5-3 Introduction to the Simplex Method

Topics
The nature of and reason for the Simplex Method
An example
Slack variables
Using slack variables to find corner points
Terminology
Summary and caveat



The nature of and reason for the Simplex Method

The geometric method for solving linear programming problems shown in 5-2

Real-life optimization problems: The Simplex Method: It was invented by
George Dantzig
Born: 8 Nov 1914 in Portland, Oregon, USA

For more on Dantzig, click here.  The following is an excerpt from that page:
 

In 1947 Dantzig made the contribution to mathematics for which he is most famous, the simplex method of optimisation. It grew out of his work with the U.S. Air Force where he become an expert on planning methods solved with desk calculators. In fact this was known as "programming", a military term that, at that time, referred to plans or schedules for training, logistical supply or deployment of men.

Dantzig mechanised the planning process by introducing "linear programming", where "programming" has the military meaning explained above. The importance of linear programming methods was described, in 1980, by Laszlo Lovasz who wrote:-

     If one would take statistics about which mathematical problem is using up most of the
     computer time in the world, then ... the answer would probably be linear programming.

Also in 1980 Eugene Lawler wrote:-

[Linear programming] is used to allocate resources, plan production, schedule workers,
 plan investment portfolios and formulate marketing (and military) strategies.   The versatility  and economic impact of linear programming in today's industrial world is truly awesome.

Dantzig however modestly wrote:-

The tremendous power of the simplex method is a constant surprise to me.


This section introduces:

It does not:
An example

We will use the following example (from the book):

Constraints:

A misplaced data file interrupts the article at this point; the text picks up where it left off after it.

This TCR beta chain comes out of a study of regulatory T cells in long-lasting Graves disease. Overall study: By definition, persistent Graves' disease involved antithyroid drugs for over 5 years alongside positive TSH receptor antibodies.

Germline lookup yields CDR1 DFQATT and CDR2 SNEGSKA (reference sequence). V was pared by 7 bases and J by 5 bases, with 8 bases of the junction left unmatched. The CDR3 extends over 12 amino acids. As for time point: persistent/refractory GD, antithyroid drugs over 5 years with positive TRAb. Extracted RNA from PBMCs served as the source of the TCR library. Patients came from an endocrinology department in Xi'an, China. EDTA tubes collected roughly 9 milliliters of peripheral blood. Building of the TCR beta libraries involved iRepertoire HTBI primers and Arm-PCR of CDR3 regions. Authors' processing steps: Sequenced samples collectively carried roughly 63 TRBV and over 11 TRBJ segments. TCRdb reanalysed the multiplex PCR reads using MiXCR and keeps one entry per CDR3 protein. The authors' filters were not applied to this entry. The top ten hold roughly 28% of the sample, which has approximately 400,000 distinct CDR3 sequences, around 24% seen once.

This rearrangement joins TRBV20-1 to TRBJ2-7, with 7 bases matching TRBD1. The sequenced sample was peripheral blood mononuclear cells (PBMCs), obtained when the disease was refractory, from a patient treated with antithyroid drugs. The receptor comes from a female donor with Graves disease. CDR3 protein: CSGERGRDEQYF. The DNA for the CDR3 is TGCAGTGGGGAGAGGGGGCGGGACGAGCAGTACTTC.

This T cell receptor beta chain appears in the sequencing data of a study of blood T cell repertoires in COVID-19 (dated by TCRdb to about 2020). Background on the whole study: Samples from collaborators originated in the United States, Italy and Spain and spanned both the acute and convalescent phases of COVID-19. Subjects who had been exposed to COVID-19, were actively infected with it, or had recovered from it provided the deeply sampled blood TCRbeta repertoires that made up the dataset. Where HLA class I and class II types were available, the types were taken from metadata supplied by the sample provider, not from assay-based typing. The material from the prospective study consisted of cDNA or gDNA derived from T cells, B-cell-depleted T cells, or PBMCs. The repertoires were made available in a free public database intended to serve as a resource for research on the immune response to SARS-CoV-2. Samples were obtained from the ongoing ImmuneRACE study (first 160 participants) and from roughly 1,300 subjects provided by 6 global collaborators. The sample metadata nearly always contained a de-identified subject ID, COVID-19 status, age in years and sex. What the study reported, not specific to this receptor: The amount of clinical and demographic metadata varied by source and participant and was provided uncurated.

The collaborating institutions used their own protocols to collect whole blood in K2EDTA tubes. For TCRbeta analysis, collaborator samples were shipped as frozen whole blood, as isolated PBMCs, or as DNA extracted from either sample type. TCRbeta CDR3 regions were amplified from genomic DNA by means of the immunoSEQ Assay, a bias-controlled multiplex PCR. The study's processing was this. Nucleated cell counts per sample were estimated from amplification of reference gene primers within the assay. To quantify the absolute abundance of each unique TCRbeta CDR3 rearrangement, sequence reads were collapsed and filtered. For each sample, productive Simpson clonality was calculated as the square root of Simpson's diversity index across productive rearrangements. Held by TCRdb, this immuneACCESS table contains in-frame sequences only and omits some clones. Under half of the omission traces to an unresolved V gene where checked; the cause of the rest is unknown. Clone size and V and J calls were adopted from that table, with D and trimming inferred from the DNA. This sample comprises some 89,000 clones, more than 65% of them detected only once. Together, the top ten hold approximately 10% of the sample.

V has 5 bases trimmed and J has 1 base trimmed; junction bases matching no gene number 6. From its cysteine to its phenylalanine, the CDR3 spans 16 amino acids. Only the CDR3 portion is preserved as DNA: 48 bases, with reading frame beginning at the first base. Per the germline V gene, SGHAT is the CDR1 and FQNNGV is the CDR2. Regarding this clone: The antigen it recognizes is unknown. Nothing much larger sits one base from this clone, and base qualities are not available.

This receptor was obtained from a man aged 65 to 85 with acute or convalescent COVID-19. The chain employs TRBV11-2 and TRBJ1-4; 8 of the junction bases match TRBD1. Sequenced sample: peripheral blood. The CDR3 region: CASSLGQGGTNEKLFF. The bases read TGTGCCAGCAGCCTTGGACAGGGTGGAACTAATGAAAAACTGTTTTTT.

Objective function:            P = 50x1 + 80x2

Although the Simplex Method does not rely on graphing, the basic concepts of the method can be illuminated by examining the geometric solution of the system:





Slack variables become x1 + 2x2+ s1 = 32
3x1 + 4x2+ s2 = 84
(notice that we must have s1³ 0 and s2 ³ 0)



Using slack variables to find corner points

An interesting observation

We start with our system of equations:

x1 + 2x2+ s1 = 32
3x1 + 4x2+ s2 = 84
Basic Solutions
x1 x2 s1 s2
corner point?
0 0    
 
0   0  
 
0     0  
  0 0    
  0   0
 
    0 0
 

Now, using our equations, we solve for the other two variables, getting

Basic Solutions

x1 x2 s1 s2
corner point?
0 0 ·· ··
··
0 ·· 0 ··
··
0 ·· ·· 0
 ··
32 0 0 -12
 ··
28 0 4 0
··
20 6 0 0
··
It can be shown mathematically that:
 
in

a constraint system
that has n variables and m inequalities

if

you introduce m slack variables, creating m equations
with n + m variables

and 

you set the variables 
(including the slack variables) 
equal to 0, n at a time
and solve for the other m variables

then

the corner points of the system will be exactly
those solutions having no negative slack variables

this result gives us an algebraic (no graphing needed!)
method for
finding corner points


Terminology
Summary and caveat
this is still not good, and here's why:
BUT
1058 ages of the universe to solve one small problem?